Sources of organic ice nucleating particles in soils
Atmospheric Chemistry and Physics Discussions
Soil organic matter (SOM) may be a significant source of atmospheric ice nucleating particles (INPs), especially of those active >-15 °C. However, due to both a lack of investigations and the complexity of the SOM itself, the principal sources of these INPs remain unknown. To more comprehensively characterize organic INPs we tested locally representative soils in Wyoming and Colorado for total organic INPs, INPs in the heat-labile fraction, ice nucleating (IN) bacteria, IN fungi, IN fulvic and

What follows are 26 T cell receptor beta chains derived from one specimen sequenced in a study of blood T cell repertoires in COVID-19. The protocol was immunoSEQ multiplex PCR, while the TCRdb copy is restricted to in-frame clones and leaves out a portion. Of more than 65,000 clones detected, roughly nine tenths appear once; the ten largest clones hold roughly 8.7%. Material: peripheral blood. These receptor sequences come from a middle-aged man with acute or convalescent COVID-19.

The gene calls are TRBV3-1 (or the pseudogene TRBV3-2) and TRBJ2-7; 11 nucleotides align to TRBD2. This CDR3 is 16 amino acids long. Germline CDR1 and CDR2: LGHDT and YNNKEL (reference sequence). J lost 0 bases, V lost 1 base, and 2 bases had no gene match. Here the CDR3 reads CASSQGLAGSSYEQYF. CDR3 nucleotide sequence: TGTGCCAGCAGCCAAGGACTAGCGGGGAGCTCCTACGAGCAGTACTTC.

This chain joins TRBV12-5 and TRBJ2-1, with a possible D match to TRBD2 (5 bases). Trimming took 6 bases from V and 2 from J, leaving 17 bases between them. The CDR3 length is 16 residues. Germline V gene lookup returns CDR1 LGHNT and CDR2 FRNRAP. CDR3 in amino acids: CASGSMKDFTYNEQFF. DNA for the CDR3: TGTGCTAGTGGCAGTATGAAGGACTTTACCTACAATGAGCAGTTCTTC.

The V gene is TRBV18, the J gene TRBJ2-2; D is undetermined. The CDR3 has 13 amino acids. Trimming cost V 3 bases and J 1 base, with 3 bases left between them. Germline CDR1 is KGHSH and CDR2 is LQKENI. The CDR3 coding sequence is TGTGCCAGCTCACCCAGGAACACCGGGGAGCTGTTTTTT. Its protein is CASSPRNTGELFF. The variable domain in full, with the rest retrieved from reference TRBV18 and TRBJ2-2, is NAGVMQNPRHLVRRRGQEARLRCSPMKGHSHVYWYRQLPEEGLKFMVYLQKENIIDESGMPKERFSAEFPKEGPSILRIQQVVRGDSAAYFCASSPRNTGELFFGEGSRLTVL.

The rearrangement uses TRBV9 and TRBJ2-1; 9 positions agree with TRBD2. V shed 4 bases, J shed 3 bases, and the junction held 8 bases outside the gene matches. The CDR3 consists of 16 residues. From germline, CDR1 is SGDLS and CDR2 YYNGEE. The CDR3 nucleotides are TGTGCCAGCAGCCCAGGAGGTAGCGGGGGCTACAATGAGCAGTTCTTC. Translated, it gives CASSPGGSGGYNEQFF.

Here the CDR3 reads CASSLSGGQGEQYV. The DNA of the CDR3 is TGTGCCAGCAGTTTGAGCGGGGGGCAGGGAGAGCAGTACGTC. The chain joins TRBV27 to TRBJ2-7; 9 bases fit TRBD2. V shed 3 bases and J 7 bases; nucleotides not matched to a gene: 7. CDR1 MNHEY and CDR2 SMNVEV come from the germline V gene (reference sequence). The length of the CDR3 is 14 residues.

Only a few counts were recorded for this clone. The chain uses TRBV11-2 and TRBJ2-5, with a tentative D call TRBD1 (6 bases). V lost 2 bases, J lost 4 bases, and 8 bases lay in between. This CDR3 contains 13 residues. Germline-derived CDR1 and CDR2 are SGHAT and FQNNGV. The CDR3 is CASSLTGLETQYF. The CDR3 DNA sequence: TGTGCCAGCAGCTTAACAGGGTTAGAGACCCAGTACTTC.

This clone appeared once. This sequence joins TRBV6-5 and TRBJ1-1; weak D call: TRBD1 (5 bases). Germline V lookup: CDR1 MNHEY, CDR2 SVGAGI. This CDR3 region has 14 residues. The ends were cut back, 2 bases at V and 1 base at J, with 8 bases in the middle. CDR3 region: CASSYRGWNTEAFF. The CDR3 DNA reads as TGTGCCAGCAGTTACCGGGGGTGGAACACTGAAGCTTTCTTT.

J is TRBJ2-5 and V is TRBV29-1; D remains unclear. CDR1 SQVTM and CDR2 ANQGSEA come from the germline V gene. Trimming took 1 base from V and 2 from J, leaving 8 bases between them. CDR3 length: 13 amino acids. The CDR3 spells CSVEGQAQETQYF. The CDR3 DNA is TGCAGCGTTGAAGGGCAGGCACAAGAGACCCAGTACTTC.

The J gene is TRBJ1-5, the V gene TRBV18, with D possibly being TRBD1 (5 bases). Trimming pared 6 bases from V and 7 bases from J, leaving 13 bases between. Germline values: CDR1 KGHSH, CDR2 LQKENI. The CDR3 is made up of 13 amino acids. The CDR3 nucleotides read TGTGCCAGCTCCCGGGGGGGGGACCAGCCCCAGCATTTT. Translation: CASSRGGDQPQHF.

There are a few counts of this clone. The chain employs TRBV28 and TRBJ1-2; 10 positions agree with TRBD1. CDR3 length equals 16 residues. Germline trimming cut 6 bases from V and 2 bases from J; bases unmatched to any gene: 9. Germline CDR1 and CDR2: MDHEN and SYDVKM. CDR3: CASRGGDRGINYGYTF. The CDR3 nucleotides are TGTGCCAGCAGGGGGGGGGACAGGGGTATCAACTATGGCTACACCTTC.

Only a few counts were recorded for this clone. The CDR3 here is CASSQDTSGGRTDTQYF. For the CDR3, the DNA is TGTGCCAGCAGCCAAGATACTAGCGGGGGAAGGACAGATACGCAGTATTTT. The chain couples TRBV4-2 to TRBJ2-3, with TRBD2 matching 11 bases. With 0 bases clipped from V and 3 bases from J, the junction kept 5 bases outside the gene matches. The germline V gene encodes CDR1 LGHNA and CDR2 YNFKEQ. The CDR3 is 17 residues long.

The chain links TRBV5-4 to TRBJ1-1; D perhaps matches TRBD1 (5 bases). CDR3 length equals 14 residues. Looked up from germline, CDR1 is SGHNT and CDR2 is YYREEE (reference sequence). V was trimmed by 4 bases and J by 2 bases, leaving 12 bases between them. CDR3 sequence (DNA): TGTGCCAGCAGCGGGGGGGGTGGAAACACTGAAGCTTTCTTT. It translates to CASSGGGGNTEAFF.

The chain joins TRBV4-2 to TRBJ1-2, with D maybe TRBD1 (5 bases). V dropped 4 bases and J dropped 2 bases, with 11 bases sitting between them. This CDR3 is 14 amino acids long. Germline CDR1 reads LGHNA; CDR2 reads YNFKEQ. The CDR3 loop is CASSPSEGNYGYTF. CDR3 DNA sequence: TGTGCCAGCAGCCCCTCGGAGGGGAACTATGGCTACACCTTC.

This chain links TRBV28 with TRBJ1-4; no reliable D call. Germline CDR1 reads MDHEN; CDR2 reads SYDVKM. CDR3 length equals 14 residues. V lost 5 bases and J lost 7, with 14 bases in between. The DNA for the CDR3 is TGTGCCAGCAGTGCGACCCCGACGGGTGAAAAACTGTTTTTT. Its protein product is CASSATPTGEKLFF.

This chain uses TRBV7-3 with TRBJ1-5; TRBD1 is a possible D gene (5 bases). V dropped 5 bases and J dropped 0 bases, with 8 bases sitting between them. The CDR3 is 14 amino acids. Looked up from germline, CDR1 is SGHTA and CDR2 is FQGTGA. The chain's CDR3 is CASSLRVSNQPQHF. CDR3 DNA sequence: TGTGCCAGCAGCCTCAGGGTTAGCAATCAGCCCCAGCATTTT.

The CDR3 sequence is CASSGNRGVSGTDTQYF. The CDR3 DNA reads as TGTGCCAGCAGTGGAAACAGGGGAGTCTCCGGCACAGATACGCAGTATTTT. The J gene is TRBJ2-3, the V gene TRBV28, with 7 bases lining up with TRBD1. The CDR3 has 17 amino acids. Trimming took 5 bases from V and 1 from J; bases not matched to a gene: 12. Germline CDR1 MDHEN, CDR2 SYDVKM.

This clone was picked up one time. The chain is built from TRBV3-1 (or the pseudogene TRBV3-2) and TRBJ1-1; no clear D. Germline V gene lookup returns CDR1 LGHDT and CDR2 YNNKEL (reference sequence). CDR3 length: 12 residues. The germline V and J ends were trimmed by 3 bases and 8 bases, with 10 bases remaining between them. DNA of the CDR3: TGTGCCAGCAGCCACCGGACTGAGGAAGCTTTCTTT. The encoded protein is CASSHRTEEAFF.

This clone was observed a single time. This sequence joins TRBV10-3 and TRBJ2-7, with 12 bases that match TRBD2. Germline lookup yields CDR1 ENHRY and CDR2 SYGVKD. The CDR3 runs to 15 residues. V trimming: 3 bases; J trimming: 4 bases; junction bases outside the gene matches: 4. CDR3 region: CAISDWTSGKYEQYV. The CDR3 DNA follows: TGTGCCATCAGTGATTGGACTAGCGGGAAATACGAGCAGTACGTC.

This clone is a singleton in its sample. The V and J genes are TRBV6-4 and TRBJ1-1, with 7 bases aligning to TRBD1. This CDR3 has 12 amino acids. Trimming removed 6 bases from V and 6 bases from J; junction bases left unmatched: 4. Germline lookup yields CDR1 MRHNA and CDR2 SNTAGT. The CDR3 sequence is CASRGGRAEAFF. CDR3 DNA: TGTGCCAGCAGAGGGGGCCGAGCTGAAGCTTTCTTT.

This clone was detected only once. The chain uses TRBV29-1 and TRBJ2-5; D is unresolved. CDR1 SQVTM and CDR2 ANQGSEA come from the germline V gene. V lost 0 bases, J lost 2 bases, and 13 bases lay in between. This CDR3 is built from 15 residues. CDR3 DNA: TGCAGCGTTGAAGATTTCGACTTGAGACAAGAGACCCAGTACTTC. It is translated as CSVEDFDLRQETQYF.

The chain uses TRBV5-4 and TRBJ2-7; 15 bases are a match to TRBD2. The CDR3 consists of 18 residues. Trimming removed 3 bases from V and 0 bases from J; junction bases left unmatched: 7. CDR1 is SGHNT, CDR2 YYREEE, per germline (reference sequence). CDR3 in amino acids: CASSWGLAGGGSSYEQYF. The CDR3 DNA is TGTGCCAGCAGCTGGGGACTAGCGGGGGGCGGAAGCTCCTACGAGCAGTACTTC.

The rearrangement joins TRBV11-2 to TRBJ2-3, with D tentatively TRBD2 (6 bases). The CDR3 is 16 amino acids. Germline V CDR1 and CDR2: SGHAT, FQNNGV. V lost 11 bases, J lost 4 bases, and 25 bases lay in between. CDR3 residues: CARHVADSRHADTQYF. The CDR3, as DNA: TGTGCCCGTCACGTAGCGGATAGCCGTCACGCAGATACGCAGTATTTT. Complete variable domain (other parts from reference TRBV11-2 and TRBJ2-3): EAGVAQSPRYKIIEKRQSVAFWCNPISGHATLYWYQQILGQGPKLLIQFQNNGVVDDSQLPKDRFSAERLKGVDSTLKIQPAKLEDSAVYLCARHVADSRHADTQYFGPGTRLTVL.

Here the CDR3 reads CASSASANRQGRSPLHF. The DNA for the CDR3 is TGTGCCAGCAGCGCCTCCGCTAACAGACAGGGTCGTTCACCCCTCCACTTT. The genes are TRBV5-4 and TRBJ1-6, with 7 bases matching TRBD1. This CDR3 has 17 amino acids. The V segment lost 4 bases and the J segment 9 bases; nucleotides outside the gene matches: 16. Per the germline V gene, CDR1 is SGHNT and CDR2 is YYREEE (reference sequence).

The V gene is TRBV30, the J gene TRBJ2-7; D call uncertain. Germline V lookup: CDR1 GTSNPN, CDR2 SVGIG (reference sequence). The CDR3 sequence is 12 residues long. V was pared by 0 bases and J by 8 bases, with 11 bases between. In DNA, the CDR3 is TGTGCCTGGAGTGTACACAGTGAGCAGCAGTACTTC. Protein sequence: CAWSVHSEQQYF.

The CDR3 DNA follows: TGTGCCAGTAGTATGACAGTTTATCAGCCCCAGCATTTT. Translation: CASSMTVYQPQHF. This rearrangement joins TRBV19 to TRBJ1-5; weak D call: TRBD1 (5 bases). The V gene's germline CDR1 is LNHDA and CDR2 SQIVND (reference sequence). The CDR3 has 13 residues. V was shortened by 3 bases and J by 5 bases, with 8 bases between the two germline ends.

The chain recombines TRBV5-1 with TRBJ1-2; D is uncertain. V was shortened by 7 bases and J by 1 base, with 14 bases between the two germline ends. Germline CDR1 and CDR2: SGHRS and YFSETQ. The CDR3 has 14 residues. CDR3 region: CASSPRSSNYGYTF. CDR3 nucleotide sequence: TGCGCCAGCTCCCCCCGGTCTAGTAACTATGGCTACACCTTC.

... ngi, IN fulvic and humic acids, IN plant tissue, and ice nucleation by monolayers of aliphatic alcohols. All soils contained ≈10<sup>6</sup> to ≈5 ×10<sup>7</sup> INPs g<sup>-1</sup> dry soil active at -10 °C. Removal of SOM with H<sub>2</sub>O<sub>2</sub> effectively removed all INPs active >-18 °C (the limit of testing), while heating of soil suspensions to 105 °C showed that labile INPs increasingly predominated >-12 °C and comprised ≥90% of INPs active >-9 °C. Papain protease, which inactivates IN proteins produced by the fungus <i>Mortierella alpina</i>, common in the region's soils, lowered INPs active at ≥-11 °C by ≥75% in two arable soil and sagebrush shrubland soil. By contrast, lysozyme, which digests bacterial cell walls, only reduced INPs active at ≥-7.5 or ≥-6 °C, depending on the soil. The known IN bacteria were not detected in any soil, using PCR for the <i>ina</i> gene that codes for the active protein. We directly isolated and photographed two individual INPs from soil, using repeated cycles of freeze-testing and subdivision of droplets of dilute soil sus pensions: They were complex and apparently organic entities. Ice nucleation activity was not affected by digestion of Proteinase K-susceptible proteins or the removal of entities composed of fulvic and humic acids, sterols or aliphatic alcohol monolayers. Organic INPs active at temperatures colder than -10° to -12 °C were resistant to all investigations other than heat, oxidation with H<sub>2</sub>O<sub>2</sub> and, for some, digestion with papain. They may originate from decomposing plant material, microbial biomass and/or the humin component of the SOM. If the latter then they are most likely to be a carbohydrate. Reflecting the diversity of the SOM itself, soil INPs have a range of sources, occur with differing relative abundances, and may be protected by different mechanisms.